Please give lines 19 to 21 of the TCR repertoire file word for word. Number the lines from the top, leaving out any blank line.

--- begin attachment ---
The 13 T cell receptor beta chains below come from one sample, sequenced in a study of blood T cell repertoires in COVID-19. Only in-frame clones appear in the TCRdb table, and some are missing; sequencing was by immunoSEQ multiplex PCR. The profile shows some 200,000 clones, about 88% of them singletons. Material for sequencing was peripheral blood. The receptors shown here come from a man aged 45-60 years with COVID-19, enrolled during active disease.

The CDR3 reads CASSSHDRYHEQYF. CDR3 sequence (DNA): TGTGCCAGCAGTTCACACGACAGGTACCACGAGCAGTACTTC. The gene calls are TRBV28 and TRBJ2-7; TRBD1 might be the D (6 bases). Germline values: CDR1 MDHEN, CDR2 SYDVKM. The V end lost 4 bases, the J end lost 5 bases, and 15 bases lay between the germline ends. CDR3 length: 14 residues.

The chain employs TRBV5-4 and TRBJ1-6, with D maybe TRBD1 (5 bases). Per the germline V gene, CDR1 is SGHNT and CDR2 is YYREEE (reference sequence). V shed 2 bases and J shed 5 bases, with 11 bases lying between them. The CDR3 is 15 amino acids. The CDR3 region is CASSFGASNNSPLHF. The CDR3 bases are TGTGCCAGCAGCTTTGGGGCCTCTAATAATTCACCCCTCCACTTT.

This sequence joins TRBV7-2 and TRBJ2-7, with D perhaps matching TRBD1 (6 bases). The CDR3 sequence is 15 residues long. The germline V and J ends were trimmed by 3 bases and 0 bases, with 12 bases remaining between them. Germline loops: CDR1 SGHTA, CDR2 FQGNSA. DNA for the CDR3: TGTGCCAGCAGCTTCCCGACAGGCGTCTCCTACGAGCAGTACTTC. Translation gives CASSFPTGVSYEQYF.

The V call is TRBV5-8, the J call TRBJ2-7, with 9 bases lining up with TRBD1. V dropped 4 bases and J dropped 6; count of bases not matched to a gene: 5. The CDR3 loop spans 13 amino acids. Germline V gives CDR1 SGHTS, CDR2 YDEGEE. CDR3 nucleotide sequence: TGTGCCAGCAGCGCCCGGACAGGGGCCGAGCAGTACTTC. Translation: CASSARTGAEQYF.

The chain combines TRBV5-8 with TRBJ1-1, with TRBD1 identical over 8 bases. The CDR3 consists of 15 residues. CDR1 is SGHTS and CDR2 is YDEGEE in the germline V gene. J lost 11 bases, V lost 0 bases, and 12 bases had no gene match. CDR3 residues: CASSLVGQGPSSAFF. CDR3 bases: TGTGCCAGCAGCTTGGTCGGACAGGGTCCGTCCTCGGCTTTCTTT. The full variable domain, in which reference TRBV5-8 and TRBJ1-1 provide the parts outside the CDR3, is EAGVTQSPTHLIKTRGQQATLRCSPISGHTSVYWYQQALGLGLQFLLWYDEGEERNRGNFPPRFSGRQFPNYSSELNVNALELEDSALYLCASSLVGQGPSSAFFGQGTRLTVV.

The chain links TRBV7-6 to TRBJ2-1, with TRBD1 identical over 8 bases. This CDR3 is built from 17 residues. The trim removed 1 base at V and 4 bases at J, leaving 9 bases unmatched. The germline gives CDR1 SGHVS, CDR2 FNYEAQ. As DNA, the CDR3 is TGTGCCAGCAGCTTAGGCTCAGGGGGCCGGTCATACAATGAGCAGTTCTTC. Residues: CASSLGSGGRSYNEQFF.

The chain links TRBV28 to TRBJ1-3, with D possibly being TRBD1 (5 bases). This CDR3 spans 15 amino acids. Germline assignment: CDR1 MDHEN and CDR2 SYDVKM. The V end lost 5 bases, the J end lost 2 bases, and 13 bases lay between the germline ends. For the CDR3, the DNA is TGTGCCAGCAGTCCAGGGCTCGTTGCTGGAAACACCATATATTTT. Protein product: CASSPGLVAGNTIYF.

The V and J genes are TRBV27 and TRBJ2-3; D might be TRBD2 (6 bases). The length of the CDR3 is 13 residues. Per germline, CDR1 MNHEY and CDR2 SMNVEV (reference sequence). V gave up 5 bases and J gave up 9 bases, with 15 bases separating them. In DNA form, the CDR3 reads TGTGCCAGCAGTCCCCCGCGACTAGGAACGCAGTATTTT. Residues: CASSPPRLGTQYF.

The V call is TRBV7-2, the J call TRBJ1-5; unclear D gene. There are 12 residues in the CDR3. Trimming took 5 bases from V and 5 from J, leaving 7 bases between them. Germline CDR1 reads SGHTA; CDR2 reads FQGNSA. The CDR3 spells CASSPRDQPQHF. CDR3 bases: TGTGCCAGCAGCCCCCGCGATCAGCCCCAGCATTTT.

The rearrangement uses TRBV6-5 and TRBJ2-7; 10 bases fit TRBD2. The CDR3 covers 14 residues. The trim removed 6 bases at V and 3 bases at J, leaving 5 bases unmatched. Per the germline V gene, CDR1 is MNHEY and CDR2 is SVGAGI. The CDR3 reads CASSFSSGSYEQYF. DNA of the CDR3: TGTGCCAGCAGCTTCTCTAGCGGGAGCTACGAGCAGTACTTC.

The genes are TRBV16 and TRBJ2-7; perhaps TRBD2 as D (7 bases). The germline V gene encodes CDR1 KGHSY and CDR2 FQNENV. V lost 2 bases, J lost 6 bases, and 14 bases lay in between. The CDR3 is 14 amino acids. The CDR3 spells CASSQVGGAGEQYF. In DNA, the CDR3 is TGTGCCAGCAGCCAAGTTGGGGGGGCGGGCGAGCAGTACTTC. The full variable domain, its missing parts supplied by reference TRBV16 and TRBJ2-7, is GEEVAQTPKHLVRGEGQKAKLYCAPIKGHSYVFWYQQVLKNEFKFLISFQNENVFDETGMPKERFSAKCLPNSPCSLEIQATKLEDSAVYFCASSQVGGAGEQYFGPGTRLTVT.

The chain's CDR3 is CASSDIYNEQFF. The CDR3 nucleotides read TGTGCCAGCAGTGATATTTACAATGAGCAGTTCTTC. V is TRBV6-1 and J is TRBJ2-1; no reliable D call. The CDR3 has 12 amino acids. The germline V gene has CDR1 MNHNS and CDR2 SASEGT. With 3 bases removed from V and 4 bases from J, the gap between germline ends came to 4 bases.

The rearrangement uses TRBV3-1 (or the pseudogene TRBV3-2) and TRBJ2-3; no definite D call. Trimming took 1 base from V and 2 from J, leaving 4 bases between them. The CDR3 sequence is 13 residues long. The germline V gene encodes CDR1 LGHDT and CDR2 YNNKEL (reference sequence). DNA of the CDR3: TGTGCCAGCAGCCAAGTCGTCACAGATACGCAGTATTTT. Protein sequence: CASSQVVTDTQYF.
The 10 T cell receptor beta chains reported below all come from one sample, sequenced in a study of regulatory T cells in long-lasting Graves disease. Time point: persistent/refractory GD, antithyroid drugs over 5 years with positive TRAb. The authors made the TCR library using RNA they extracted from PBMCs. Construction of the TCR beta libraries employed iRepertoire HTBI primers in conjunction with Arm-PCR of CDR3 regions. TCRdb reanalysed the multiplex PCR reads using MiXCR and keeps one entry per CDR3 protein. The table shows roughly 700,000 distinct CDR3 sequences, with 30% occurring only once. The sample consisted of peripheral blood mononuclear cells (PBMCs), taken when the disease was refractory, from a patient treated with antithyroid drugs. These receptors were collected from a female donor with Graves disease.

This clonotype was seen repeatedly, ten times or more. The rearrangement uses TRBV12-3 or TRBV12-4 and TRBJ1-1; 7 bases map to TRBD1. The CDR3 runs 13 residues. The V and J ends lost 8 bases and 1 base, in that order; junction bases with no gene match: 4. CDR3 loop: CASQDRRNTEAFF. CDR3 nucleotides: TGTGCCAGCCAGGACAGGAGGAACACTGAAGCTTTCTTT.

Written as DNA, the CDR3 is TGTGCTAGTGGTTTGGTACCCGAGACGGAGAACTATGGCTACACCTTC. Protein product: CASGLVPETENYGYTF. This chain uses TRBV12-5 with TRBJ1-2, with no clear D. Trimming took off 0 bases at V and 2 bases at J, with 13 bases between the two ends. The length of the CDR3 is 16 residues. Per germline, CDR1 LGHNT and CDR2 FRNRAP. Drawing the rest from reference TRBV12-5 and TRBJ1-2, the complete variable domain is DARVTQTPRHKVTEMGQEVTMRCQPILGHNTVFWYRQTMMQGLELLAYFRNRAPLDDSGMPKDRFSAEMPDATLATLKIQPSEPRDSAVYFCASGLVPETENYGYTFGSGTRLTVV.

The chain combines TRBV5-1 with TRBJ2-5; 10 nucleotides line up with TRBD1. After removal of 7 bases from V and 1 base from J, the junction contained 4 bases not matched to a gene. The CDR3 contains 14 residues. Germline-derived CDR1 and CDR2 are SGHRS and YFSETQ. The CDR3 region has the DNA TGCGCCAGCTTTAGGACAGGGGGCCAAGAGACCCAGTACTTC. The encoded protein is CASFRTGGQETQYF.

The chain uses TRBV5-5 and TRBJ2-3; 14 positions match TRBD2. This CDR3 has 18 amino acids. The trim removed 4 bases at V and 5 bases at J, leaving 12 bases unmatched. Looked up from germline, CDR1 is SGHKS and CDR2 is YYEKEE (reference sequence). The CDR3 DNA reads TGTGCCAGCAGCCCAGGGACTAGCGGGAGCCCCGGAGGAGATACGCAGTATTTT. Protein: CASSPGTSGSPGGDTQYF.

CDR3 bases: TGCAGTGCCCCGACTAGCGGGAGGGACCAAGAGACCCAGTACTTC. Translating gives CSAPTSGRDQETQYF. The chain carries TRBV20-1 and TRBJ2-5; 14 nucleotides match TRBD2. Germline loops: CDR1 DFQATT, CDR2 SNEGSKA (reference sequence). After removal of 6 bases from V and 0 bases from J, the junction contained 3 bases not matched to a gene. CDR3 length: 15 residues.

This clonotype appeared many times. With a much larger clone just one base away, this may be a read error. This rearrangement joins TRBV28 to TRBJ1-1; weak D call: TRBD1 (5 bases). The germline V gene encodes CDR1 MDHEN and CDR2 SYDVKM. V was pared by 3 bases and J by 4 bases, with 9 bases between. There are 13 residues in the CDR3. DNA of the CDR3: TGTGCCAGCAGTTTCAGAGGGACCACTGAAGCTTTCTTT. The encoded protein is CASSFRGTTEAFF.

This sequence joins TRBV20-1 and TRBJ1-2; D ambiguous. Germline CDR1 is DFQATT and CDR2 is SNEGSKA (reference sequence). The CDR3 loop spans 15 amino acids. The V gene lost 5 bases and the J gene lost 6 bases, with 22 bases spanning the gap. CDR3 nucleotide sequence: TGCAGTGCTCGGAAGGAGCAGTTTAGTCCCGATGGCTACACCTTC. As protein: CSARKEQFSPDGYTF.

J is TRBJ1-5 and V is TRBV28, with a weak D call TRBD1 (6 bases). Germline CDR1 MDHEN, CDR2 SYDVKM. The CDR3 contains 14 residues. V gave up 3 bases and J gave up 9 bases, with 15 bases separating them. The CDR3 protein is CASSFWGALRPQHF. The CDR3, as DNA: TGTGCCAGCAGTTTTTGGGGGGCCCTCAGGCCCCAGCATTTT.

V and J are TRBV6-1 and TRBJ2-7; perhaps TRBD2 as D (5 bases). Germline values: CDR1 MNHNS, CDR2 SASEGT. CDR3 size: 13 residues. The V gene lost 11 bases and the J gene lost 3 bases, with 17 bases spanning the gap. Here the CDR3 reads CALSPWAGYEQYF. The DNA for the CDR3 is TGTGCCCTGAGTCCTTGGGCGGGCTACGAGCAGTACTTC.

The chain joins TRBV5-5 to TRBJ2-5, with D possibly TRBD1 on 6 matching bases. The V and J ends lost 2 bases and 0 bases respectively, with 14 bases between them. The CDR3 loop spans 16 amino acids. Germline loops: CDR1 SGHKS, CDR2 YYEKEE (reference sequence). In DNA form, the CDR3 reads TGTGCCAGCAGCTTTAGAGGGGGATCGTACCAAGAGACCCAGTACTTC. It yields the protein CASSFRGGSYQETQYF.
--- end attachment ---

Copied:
The chain uses TRBV5-5 and TRBJ2-3; 14 positions match TRBD2. This CDR3 has 18 amino acids. The trim removed 4 bases at V and 5 bases at J, leaving 12 bases unmatched. Looked up from germline, CDR1 is SGHKS and CDR2 is YYEKEE (reference sequence). The CDR3 DNA reads TGTGCCAGCAGCCCAGGGACTAGCGGGAGCCCCGGAGGAGATACGCAGTATTTT. Protein: CASSPGTSGSPGGDTQYF.

CDR3 bases: TGCAGTGCCCCGACTAGCGGGAGGGACCAAGAGACCCAGTACTTC. Translating gives CSAPTSGRDQETQYF. The chain carries TRBV20-1 and TRBJ2-5; 14 nucleotides match TRBD2. Germline loops: CDR1 DFQATT, CDR2 SNEGSKA (reference sequence). After removal of 6 bases from V and 0 bases from J, the junction contained 3 bases not matched to a gene. CDR3 length: 15 residues.

This clonotype appeared many times. With a much larger clone just one base away, this may be a read error. This rearrangement joins TRBV28 to TRBJ1-1; weak D call: TRBD1 (5 bases). The germline V gene encodes CDR1 MDHEN and CDR2 SYDVKM. V was pared by 3 bases and J by 4 bases, with 9 bases between. There are 13 residues in the CDR3. DNA of the CDR3: TGTGCCAGCAGTTTCAGAGGGACCACTGAAGCTTTCTTT. The encoded protein is CASSFRGTTEAFF.